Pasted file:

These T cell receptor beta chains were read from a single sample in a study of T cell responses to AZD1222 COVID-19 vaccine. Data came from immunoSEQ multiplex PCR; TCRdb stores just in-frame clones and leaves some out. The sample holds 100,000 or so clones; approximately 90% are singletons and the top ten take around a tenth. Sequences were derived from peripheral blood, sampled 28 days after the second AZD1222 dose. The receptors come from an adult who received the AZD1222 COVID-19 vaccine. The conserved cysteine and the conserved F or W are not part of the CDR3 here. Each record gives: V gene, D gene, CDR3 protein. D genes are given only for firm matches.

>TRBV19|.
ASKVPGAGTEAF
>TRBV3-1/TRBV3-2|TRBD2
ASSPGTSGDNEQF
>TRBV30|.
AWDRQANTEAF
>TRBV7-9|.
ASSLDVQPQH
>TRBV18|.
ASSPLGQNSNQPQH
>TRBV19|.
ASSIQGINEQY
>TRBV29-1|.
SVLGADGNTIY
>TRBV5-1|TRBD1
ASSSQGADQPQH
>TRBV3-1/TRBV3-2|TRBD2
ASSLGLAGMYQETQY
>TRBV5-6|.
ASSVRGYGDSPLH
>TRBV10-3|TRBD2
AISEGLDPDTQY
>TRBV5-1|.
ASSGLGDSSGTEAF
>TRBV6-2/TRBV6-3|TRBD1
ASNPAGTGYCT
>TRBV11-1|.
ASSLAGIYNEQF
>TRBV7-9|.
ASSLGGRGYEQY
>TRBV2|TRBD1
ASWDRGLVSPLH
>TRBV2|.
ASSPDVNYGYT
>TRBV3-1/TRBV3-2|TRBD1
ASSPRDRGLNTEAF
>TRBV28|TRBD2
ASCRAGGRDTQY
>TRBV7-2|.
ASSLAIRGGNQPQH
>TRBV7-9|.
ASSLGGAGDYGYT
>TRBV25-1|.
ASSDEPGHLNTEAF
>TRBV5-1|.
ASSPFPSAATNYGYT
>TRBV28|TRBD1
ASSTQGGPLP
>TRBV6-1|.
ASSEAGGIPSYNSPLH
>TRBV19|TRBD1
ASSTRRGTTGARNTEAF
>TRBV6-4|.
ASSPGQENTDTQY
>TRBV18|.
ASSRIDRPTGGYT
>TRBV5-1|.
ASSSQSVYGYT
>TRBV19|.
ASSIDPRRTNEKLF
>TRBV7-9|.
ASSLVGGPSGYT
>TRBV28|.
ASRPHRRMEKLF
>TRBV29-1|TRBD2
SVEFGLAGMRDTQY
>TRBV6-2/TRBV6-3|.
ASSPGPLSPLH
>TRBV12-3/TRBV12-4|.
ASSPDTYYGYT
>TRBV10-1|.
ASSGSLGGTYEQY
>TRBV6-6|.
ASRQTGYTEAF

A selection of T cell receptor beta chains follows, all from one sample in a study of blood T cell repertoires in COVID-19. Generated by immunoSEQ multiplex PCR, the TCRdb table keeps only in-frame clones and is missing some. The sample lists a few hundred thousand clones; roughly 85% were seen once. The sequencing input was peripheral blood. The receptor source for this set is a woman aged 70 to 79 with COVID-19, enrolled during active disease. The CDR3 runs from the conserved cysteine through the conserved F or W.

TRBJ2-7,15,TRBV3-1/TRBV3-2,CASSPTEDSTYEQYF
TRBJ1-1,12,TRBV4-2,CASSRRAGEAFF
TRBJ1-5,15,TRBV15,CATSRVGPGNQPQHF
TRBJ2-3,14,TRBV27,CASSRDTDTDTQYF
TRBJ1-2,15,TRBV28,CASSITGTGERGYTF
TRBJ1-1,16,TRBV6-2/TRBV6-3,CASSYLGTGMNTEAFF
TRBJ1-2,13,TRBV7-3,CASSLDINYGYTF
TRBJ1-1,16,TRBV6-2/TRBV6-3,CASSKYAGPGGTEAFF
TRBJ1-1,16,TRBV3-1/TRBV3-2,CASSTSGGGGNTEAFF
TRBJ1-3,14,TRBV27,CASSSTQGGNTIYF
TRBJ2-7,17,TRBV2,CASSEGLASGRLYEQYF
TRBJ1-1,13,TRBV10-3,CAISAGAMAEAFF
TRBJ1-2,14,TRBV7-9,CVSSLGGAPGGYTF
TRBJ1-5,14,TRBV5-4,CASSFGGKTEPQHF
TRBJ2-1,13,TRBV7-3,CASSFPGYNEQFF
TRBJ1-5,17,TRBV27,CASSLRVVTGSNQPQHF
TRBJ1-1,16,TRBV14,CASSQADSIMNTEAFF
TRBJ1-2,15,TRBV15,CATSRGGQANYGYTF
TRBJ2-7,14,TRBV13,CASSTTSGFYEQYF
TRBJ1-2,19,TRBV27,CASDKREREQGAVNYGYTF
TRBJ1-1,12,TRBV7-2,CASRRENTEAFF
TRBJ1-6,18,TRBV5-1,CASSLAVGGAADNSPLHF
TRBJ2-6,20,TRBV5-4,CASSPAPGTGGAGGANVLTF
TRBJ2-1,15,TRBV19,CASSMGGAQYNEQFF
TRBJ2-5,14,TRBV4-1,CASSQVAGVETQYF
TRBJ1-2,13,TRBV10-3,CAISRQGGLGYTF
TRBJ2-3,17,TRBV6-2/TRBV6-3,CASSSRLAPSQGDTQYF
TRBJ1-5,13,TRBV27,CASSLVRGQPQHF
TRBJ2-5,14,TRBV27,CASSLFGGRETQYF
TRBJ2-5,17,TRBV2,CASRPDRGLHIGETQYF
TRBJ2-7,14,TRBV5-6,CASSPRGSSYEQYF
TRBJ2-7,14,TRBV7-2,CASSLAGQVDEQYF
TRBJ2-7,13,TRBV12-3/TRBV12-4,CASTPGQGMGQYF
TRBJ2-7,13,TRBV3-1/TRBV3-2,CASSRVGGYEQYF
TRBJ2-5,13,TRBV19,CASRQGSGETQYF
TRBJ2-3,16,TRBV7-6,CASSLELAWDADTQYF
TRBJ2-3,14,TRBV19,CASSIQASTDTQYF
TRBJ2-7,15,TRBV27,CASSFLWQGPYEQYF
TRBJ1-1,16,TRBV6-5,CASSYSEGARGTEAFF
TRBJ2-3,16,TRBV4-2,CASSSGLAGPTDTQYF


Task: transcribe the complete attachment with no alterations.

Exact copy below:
These T cell receptor beta chains were read from a single sample in a study of T cell responses to AZD1222 COVID-19 vaccine. Data came from immunoSEQ multiplex PCR; TCRdb stores just in-frame clones and leaves some out. The sample holds 100,000 or so clones; approximately 90% are singletons and the top ten take around a tenth. Sequences were derived from peripheral blood, sampled 28 days after the second AZD1222 dose. The receptors come from an adult who received the AZD1222 COVID-19 vaccine. The conserved cysteine and the conserved F or W are not part of the CDR3 here. Each record gives: V gene, D gene, CDR3 protein. D genes are given only for firm matches.

>TRBV19|.
ASKVPGAGTEAF
>TRBV3-1/TRBV3-2|TRBD2
ASSPGTSGDNEQF
>TRBV30|.
AWDRQANTEAF
>TRBV7-9|.
ASSLDVQPQH
>TRBV18|.
ASSPLGQNSNQPQH
>TRBV19|.
ASSIQGINEQY
>TRBV29-1|.
SVLGADGNTIY
>TRBV5-1|TRBD1
ASSSQGADQPQH
>TRBV3-1/TRBV3-2|TRBD2
ASSLGLAGMYQETQY
>TRBV5-6|.
ASSVRGYGDSPLH
>TRBV10-3|TRBD2
AISEGLDPDTQY
>TRBV5-1|.
ASSGLGDSSGTEAF
>TRBV6-2/TRBV6-3|TRBD1
ASNPAGTGYCT
>TRBV11-1|.
ASSLAGIYNEQF
>TRBV7-9|.
ASSLGGRGYEQY
>TRBV2|TRBD1
ASWDRGLVSPLH
>TRBV2|.
ASSPDVNYGYT
>TRBV3-1/TRBV3-2|TRBD1
ASSPRDRGLNTEAF
>TRBV28|TRBD2
ASCRAGGRDTQY
>TRBV7-2|.
ASSLAIRGGNQPQH
>TRBV7-9|.
ASSLGGAGDYGYT
>TRBV25-1|.
ASSDEPGHLNTEAF
>TRBV5-1|.
ASSPFPSAATNYGYT
>TRBV28|TRBD1
ASSTQGGPLP
>TRBV6-1|.
ASSEAGGIPSYNSPLH
>TRBV19|TRBD1
ASSTRRGTTGARNTEAF
>TRBV6-4|.
ASSPGQENTDTQY
>TRBV18|.
ASSRIDRPTGGYT
>TRBV5-1|.
ASSSQSVYGYT
>TRBV19|.
ASSIDPRRTNEKLF
>TRBV7-9|.
ASSLVGGPSGYT
>TRBV28|.
ASRPHRRMEKLF
>TRBV29-1|TRBD2
SVEFGLAGMRDTQY
>TRBV6-2/TRBV6-3|.
ASSPGPLSPLH
>TRBV12-3/TRBV12-4|.
ASSPDTYYGYT
>TRBV10-1|.
ASSGSLGGTYEQY
>TRBV6-6|.
ASRQTGYTEAF

A selection of T cell receptor beta chains follows, all from one sample in a study of blood T cell repertoires in COVID-19. Generated by immunoSEQ multiplex PCR, the TCRdb table keeps only in-frame clones and is missing some. The sample lists a few hundred thousand clones; roughly 85% were seen once. The sequencing input was peripheral blood. The receptor source for this set is a woman aged 70 to 79 with COVID-19, enrolled during active disease. The CDR3 runs from the conserved cysteine through the conserved F or W.

TRBJ2-7,15,TRBV3-1/TRBV3-2,CASSPTEDSTYEQYF
TRBJ1-1,12,TRBV4-2,CASSRRAGEAFF
TRBJ1-5,15,TRBV15,CATSRVGPGNQPQHF
TRBJ2-3,14,TRBV27,CASSRDTDTDTQYF
TRBJ1-2,15,TRBV28,CASSITGTGERGYTF
TRBJ1-1,16,TRBV6-2/TRBV6-3,CASSYLGTGMNTEAFF
TRBJ1-2,13,TRBV7-3,CASSLDINYGYTF
TRBJ1-1,16,TRBV6-2/TRBV6-3,CASSKYAGPGGTEAFF
TRBJ1-1,16,TRBV3-1/TRBV3-2,CASSTSGGGGNTEAFF
TRBJ1-3,14,TRBV27,CASSSTQGGNTIYF
TRBJ2-7,17,TRBV2,CASSEGLASGRLYEQYF
TRBJ1-1,13,TRBV10-3,CAISAGAMAEAFF
TRBJ1-2,14,TRBV7-9,CVSSLGGAPGGYTF
TRBJ1-5,14,TRBV5-4,CASSFGGKTEPQHF
TRBJ2-1,13,TRBV7-3,CASSFPGYNEQFF
TRBJ1-5,17,TRBV27,CASSLRVVTGSNQPQHF
TRBJ1-1,16,TRBV14,CASSQADSIMNTEAFF
TRBJ1-2,15,TRBV15,CATSRGGQANYGYTF
TRBJ2-7,14,TRBV13,CASSTTSGFYEQYF
TRBJ1-2,19,TRBV27,CASDKREREQGAVNYGYTF
TRBJ1-1,12,TRBV7-2,CASRRENTEAFF
TRBJ1-6,18,TRBV5-1,CASSLAVGGAADNSPLHF
TRBJ2-6,20,TRBV5-4,CASSPAPGTGGAGGANVLTF
TRBJ2-1,15,TRBV19,CASSMGGAQYNEQFF
TRBJ2-5,14,TRBV4-1,CASSQVAGVETQYF
TRBJ1-2,13,TRBV10-3,CAISRQGGLGYTF
TRBJ2-3,17,TRBV6-2/TRBV6-3,CASSSRLAPSQGDTQYF
TRBJ1-5,13,TRBV27,CASSLVRGQPQHF
TRBJ2-5,14,TRBV27,CASSLFGGRETQYF
TRBJ2-5,17,TRBV2,CASRPDRGLHIGETQYF
TRBJ2-7,14,TRBV5-6,CASSPRGSSYEQYF
TRBJ2-7,14,TRBV7-2,CASSLAGQVDEQYF
TRBJ2-7,13,TRBV12-3/TRBV12-4,CASTPGQGMGQYF
TRBJ2-7,13,TRBV3-1/TRBV3-2,CASSRVGGYEQYF
TRBJ2-5,13,TRBV19,CASRQGSGETQYF
TRBJ2-3,16,TRBV7-6,CASSLELAWDADTQYF
TRBJ2-3,14,TRBV19,CASSIQASTDTQYF
TRBJ2-7,15,TRBV27,CASSFLWQGPYEQYF
TRBJ1-1,16,TRBV6-5,CASSYSEGARGTEAFF
TRBJ2-3,16,TRBV4-2,CASSSGLAGPTDTQYF